By Donald Teplyske
On his very strong new album, Junior Sisk sings, “A Far Cry from Lester and Earl” and I suspect that outfits like The 23 String Band would be among those feeling his wrath for drifting too far from Carter, Ralph, and “the love of a sweet mountain girl.” Recent online treatises from Chris Pandolfi and Travers Chandler, reasoned as they are, provide further fuel to a misinterpreted belief that bluegrass must evolve away from itself to survive.
The 23 String Band would most likely find themselves agreeing with those on all sides of the big tent, and would encourage those seeking shelter there to stop talking (and writing) and get pickin’.
Like Joy Kills Sorrow, the Steeldrivers, and the Infamous Stringdusters, the 23 String Band doesn’t seem to much care about labels and genre constructs. Rather, their focus is on making music that seems to aggressively poke at the very core of bluegrass before revealing itself to have as much in common with the sound as it does stylistically and atmospherically with popular bluegrass-based acoustiblue bands, the ones that get lumped into the “jam band” category.
None of which would matter if the music didn’t hold up to repeated listening. Fortunately, with their sophomore album—and I’ll be buying that first album first chance I get—this Kentucky-based group has produced an album that entertains while it challenges.
Singing with bleeding-throat intensity softened by an awareness of bluegrass precision, Chris Shouse is the most obvious place to start when examining the 23 String Band’s sound. Always in control, in spots (“Fat Frankie”) Shouse pushes his voice while elsewhere—“Leave Everything to Me,” for example—he gently swings with an old-timey ease; apt comparisons might be Ketch Secor (Old Crow Medicine Show) and Chris Robinson (Black Crowes).
From first listen, T. Martin Stam’s bass and Scott Moore’s fiddle provide a depth of texture that one isn’t accustomed to encountering on relatively unheralded acoustic Americana releases. Mountain Blues indeed is the term that comes to mind listening to tunes such as “Fat Frankie,” “Hey Pretty Mama,” and the title track, an extended instrumental.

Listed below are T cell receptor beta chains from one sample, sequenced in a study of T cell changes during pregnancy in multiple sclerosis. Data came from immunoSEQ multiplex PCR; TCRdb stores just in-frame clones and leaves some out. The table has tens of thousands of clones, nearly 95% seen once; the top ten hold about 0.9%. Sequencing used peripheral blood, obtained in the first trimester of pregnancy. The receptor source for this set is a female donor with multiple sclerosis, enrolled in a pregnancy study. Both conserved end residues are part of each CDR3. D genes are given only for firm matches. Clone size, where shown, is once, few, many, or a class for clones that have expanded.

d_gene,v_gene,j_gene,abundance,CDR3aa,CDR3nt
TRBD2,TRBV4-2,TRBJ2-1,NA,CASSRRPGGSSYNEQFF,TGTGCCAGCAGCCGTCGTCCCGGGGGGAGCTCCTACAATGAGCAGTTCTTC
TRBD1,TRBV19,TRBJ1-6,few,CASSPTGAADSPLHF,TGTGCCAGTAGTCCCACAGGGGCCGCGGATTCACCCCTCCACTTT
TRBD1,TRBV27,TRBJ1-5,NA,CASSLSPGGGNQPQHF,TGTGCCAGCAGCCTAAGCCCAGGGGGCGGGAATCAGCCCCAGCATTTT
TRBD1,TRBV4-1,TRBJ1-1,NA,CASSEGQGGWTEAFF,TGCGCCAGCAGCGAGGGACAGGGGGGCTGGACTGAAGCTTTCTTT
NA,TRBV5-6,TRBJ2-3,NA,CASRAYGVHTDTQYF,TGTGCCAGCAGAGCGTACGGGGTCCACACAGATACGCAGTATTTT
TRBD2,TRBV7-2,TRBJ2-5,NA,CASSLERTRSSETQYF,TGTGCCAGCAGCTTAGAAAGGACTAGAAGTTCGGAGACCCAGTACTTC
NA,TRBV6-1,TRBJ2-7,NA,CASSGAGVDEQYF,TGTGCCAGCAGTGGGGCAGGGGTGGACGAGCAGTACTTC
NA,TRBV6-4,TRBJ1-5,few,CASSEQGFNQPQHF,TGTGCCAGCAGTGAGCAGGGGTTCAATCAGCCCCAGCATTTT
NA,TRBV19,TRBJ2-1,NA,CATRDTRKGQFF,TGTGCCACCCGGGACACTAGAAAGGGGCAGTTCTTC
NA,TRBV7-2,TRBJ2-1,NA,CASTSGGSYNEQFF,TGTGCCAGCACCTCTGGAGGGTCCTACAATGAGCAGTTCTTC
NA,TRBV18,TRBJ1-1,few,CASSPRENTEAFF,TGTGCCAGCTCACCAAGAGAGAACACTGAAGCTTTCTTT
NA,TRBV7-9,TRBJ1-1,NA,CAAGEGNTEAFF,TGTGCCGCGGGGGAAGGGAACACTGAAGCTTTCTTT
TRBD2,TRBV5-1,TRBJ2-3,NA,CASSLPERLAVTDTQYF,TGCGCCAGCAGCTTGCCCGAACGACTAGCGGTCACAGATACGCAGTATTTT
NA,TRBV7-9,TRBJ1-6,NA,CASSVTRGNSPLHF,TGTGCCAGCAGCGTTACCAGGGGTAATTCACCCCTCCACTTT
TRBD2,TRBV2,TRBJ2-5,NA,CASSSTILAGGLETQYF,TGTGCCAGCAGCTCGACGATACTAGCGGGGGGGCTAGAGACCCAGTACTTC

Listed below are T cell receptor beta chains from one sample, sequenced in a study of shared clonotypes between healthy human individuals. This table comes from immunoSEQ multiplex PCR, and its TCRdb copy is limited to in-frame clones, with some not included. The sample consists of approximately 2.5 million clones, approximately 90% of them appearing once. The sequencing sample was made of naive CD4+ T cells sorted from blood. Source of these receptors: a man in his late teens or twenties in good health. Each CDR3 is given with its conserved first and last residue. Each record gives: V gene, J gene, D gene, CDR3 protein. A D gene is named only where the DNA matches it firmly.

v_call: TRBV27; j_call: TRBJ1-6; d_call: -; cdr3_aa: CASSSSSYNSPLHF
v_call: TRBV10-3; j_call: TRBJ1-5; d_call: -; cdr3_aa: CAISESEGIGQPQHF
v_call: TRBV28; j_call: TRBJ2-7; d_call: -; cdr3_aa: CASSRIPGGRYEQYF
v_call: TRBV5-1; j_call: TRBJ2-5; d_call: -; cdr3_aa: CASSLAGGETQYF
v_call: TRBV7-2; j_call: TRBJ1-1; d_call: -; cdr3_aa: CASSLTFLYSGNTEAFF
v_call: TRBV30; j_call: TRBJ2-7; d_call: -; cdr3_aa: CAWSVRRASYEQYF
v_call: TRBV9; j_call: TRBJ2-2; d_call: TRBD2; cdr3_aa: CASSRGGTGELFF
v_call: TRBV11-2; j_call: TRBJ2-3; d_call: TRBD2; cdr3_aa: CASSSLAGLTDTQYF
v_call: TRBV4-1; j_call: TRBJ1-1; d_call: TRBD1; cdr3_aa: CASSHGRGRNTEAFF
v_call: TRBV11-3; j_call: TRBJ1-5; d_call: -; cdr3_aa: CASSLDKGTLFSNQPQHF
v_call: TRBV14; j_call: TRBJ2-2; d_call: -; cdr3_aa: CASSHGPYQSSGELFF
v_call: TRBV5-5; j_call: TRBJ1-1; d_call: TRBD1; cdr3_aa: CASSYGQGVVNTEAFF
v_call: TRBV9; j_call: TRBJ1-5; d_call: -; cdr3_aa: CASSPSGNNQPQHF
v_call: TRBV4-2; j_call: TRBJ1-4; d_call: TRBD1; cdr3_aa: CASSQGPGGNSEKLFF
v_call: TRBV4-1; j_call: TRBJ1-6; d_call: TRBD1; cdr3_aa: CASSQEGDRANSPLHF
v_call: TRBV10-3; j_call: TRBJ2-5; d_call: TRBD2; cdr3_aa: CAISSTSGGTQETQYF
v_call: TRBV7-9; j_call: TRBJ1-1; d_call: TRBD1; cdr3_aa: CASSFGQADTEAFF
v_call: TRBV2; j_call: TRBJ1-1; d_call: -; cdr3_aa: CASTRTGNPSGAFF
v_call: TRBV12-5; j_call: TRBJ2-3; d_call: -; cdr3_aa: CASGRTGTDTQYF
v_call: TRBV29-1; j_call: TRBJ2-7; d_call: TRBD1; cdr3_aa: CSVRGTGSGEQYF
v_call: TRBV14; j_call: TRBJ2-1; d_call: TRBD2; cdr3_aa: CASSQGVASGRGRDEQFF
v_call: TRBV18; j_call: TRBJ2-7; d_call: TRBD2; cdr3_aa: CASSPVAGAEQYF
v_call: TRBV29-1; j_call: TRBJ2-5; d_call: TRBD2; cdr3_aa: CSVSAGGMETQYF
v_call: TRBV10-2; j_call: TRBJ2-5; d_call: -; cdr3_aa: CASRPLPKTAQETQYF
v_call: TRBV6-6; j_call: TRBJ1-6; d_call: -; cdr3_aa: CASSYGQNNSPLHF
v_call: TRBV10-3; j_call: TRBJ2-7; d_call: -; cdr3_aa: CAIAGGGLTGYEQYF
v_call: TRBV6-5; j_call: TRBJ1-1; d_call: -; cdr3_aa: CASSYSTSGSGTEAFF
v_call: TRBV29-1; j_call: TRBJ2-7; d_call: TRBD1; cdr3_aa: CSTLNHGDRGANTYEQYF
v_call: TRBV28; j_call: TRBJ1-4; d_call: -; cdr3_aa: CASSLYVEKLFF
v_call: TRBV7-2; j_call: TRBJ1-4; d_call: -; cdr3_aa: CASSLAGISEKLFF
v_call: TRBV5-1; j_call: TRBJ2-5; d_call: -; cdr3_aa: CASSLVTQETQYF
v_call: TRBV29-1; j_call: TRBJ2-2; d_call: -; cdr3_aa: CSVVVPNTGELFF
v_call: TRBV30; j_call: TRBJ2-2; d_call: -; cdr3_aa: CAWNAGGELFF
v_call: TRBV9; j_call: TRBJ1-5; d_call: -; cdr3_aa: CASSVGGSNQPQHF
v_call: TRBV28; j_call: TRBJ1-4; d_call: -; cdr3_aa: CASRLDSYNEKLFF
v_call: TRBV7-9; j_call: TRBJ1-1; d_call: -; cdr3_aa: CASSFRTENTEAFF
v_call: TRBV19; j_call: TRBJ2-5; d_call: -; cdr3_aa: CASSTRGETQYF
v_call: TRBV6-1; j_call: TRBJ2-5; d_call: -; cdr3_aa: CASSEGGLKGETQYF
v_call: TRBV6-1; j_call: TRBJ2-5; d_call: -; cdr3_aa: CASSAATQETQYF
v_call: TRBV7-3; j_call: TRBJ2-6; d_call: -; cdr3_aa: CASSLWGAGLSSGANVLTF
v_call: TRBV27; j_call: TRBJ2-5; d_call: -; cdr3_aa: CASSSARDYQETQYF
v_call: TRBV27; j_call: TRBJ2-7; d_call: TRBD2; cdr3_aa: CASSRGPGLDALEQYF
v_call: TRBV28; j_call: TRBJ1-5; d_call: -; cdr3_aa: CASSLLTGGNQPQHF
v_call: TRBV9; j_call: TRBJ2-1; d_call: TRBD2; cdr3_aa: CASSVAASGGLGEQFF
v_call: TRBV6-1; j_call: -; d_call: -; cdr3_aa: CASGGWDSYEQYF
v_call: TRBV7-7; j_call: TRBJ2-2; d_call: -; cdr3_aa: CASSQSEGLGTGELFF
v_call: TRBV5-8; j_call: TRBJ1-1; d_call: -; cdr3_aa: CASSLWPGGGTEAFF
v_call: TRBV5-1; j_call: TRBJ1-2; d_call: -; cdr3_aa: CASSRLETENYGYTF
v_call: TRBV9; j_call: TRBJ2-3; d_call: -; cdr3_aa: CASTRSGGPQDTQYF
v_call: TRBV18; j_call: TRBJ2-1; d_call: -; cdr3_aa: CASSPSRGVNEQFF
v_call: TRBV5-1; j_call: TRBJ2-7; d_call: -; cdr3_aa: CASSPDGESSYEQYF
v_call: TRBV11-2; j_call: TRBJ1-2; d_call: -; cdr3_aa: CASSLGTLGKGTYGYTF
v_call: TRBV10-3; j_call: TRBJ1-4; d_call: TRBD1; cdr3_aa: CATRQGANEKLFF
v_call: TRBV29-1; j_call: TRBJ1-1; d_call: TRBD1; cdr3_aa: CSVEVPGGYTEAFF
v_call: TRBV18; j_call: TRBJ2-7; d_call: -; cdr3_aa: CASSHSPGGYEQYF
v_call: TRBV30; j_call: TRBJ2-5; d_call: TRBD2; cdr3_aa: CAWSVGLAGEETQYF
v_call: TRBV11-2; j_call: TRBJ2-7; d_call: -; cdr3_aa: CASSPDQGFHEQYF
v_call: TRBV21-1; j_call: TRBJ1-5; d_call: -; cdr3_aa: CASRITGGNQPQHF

Everyone in the band receives vocal credit although Shouse takes all the leads. Dave Howard (mandolin) and Curtis Wilson (banjo) more than round-out the band’s full-frontal aural attack. John Hartford’s “Long Hot Summer Days” is just one of the songs providing ample evidence of Howard’s and Wilson’s talents: the mid-song instrumental interlude is almost trance-inducing.
With most of the eleven tunes being original, the traditions of the music are further explored through choice covers. “Cripple Creek” and “Raleigh & Spencer” are taken for rides. The obligatory rock n’ roll cred-check is provided with a more than satisfactory reading of Tom Petty & the Heartbreakers’ “Listen to Her Heart.” Why do I always think of Lucinda Williams when I hear that song?
With so much music coming our way, it is often difficult for an album or band to distinguish themselves from the pile. With an affable quality of performance, The 23 String Band has solved their self-defined Catch 23.
Recommended for fans of Chatham County Line, The Earl Brothers, and Acoustic Syndicate, Catch 23 presents an impressive cohesiveness of style that bodes well for the future of the 23 String Band.